“Significant disconnect between ward and board” finds ‘extremely concerning’ HIW report
A new report has identified a number ‘risks to patients’ and ‘significant concerns’ at Ysbyty Glan Clwyd’s Emergency Department.
Health Inspectorate Wales (HIW) carried out unannounced inspection of the emergency department on three consecutive days in May 2022.
This inspection was undertaken to follow up on the significant concerns HIW identified during a previous quality check undertaken in March 2022.
Inspectors found that there was a lack of improvement to an “acceptable standard” in relation to concerns identified in March 2022.
As a result, HIW designated the emergency department in Ysbyty Glan Clwyd as a Service Requiring Significant Improvement (SRSI) on 9 May 2022.
Safety and Patient Concerns
Several additional areas of concern relating to patient safety were also raised following the inspection.
The onsite inspection in May highlighted the emergency department was experiencing a period of unrelenting demand on its services. HIW noted the highly pressured environment for staff, who were working above and beyond in challenging conditions.
However, HIW found that the health board was not fully compliant with many of the Health and Care Standards, and highlighted significant areas of concern, which could present an immediate risk to the safety of patients.
This included an adult patient accommodated within the paediatric area when a child was receiving care in the same area, placing the child at risk, unlocked cupboards in the minors area, an unlabelled urine sample and super absorbent powder sachets were seen placed on the worktop within the dirty utility room and “insufficient security” in the emergency department meaning patients could “access all areas unchallenged”.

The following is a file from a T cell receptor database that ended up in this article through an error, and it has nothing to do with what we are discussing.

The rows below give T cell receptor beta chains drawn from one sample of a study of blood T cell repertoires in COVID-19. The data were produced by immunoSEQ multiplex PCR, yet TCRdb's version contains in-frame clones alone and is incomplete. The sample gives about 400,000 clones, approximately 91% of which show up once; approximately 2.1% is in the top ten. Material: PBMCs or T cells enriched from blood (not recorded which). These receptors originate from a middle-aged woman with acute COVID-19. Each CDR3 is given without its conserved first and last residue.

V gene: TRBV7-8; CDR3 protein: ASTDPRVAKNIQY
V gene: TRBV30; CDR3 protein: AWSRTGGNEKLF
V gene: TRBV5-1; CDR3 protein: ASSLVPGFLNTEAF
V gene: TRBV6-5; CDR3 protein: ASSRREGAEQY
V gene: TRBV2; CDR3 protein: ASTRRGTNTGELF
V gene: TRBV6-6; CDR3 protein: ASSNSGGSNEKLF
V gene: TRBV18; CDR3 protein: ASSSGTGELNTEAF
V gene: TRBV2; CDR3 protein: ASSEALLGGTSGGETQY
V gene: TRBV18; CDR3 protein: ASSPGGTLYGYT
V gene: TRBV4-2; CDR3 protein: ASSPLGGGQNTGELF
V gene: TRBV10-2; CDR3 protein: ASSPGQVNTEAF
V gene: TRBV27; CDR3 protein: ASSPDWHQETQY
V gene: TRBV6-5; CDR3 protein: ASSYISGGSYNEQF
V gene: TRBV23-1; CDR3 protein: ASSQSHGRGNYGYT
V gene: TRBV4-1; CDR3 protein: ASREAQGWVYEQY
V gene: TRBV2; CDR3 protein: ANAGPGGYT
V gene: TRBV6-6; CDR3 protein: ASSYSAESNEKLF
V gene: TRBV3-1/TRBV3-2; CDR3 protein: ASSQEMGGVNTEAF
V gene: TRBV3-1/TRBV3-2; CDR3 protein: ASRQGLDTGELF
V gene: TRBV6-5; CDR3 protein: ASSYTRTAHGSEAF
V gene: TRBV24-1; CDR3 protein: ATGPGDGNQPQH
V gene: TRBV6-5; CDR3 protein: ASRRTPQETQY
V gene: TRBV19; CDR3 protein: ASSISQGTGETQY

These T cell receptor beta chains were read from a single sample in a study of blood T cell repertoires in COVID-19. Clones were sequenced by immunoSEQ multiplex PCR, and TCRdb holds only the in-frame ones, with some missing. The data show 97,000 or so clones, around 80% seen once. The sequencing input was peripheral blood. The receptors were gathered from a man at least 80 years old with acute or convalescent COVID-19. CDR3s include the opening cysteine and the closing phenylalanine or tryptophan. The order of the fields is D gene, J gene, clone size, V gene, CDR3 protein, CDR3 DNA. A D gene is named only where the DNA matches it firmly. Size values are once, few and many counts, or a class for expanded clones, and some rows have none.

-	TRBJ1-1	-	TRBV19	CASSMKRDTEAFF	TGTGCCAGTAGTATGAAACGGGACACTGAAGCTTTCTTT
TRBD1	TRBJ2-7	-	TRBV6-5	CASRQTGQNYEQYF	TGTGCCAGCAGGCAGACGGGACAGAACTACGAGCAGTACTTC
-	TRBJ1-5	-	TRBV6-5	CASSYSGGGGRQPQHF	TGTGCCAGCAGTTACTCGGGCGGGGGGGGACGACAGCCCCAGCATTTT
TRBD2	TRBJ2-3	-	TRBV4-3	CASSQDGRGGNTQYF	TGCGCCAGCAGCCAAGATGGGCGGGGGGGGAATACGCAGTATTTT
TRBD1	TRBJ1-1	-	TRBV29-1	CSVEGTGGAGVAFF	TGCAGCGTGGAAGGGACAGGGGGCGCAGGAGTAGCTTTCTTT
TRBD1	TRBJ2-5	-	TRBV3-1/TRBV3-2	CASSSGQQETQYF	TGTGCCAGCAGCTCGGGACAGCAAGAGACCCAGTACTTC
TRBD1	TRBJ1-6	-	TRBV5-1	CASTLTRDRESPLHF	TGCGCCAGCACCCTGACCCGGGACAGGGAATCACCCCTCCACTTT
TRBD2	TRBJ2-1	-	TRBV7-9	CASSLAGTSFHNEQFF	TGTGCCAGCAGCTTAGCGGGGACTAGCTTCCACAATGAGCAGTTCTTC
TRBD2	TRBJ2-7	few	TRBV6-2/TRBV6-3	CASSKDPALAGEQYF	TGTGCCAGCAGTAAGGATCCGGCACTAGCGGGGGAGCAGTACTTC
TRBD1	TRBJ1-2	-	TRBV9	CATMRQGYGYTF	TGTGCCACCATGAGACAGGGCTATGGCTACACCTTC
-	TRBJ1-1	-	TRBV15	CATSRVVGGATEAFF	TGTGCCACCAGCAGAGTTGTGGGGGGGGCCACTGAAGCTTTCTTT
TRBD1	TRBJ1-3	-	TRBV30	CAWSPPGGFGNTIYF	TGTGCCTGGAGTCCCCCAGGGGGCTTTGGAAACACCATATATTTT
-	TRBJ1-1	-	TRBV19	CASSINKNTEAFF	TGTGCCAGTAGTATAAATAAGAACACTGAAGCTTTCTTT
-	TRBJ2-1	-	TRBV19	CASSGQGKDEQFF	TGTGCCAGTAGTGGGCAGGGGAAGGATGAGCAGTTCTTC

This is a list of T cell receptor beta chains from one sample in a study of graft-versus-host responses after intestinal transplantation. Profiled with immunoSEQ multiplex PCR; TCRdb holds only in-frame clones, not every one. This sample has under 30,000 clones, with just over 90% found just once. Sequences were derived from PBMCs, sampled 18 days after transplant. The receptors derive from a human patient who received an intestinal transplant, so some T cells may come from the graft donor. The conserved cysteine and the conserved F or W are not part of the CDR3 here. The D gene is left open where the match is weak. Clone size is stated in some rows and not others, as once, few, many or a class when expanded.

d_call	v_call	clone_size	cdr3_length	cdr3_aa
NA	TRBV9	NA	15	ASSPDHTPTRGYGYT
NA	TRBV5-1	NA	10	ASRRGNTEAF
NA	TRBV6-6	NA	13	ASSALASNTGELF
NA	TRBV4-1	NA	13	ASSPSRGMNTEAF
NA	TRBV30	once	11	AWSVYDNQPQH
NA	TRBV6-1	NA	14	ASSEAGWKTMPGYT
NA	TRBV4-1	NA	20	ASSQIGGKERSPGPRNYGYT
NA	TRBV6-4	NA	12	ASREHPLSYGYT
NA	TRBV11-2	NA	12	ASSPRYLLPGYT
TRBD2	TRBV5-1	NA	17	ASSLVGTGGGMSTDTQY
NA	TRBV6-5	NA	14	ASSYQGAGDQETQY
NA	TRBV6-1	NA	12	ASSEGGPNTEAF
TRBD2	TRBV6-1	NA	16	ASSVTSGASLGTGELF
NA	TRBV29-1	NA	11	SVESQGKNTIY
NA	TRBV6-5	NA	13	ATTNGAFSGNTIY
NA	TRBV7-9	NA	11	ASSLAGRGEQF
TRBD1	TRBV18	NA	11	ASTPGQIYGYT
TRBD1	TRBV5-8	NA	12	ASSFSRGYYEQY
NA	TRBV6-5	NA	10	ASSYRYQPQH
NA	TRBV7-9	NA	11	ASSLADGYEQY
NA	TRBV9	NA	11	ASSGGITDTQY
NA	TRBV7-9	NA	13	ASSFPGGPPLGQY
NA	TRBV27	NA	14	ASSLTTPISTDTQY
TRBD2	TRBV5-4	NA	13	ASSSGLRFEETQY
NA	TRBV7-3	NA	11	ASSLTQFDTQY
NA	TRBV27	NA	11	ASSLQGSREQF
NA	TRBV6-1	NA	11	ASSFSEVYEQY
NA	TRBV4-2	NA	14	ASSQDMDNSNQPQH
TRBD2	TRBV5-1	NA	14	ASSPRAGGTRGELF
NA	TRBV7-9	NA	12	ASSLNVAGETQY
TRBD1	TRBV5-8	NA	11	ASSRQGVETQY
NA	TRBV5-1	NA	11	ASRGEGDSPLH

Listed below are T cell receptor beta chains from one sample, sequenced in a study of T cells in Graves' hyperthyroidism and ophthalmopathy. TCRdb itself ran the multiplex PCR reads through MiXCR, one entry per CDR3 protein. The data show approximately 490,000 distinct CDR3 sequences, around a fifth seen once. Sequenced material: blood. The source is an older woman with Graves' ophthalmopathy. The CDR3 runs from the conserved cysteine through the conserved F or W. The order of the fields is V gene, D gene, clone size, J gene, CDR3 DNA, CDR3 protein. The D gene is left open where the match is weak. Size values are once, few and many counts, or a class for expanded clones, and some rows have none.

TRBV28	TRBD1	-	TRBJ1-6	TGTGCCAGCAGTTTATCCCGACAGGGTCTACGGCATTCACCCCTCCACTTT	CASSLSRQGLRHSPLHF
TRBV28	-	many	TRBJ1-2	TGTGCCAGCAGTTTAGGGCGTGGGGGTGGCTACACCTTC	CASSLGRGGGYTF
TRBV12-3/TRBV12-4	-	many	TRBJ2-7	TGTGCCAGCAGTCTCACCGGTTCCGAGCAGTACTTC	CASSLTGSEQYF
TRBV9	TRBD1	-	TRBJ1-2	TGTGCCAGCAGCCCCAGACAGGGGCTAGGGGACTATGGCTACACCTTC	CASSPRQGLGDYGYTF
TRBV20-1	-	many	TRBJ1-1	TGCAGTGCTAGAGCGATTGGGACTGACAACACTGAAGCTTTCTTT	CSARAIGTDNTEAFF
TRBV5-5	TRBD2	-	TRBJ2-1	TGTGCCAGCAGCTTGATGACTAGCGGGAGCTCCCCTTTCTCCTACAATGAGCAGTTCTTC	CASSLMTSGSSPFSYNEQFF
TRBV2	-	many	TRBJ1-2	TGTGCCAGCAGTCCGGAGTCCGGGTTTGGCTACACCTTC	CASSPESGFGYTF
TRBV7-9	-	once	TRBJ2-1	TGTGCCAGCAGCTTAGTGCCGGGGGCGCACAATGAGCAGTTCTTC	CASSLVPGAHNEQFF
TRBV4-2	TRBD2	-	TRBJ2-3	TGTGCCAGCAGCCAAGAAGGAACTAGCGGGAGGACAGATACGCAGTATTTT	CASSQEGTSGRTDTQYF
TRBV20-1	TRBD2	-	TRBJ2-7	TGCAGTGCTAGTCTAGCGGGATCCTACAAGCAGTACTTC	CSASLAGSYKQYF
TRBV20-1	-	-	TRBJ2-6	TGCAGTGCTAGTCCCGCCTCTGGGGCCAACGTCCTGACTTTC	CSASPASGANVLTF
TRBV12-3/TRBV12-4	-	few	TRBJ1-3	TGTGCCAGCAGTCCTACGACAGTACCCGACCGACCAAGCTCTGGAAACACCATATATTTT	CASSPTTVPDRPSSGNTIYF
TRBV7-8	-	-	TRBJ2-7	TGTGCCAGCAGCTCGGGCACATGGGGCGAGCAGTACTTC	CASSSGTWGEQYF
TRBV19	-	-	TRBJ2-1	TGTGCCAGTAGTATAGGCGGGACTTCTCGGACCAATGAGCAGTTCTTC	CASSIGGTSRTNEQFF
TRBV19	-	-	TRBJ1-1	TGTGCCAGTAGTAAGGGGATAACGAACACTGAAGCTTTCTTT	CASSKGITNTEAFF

HIW also found that the quality of the nursing documentation “fell far short of the required standard” and found evidence of poor management of health and safety risks,
There were also concerns around the effectiveness of arrangements for assessing, monitoring, observing, and escalating unwell or deteriorating patients.
In reviewing the care records of 12 patients who had been triaged and were awaiting further assessment, treatment or intervention, HIW found “significant issues relating to the timely provision of medical and nursing care”.
One patient with chest pain and ECG abnormalities was placed in waiting area for five hours with no further escalation. Another who,
despite having been recorded by a doctor as possibly having had a stroke, was placed in the waiting room for over 17 hours with infrequent observations and no documented checks until 12 hours after arrival.
Infection Prevention and Control Measures
The inspectorate found that the main areas within the ED to be generally clean and tidy, with cleaning staff visible within the department throughout the course of the inspection and, on discussion, demonstrated pride in their work.
Areas and touchpoints, including toilets and door handles, were cleaned regularly and to a good standard.
However HIW found that some infection prevention and control procedures were insufficient in clinic and treatment rooms, with a number of items of equipment used for invasive treatments found to be out of date and in some cases perished.
This included some equipment which expired in 2017.
It found that treatment rooms had “visibly dirty equipment stored in cupboards”, including used tissues which were stained with red and brown fluids and thermometer probe covers stained with ear wax.
Leadership and Staff Morale
Patients were generally happy with staff interaction and the care provided. However, patients were critical of waiting times.
Concerns were also raised about staff feeling unsupported by the senior management.
HIW noted concern “that senior managers were unaware of some of the very serious issues that we found during the inspection” and that it was not “assured that there was a supportive culture in place which promoted accountability and safe patient care and that the management and leadership was sufficiently focused and robust.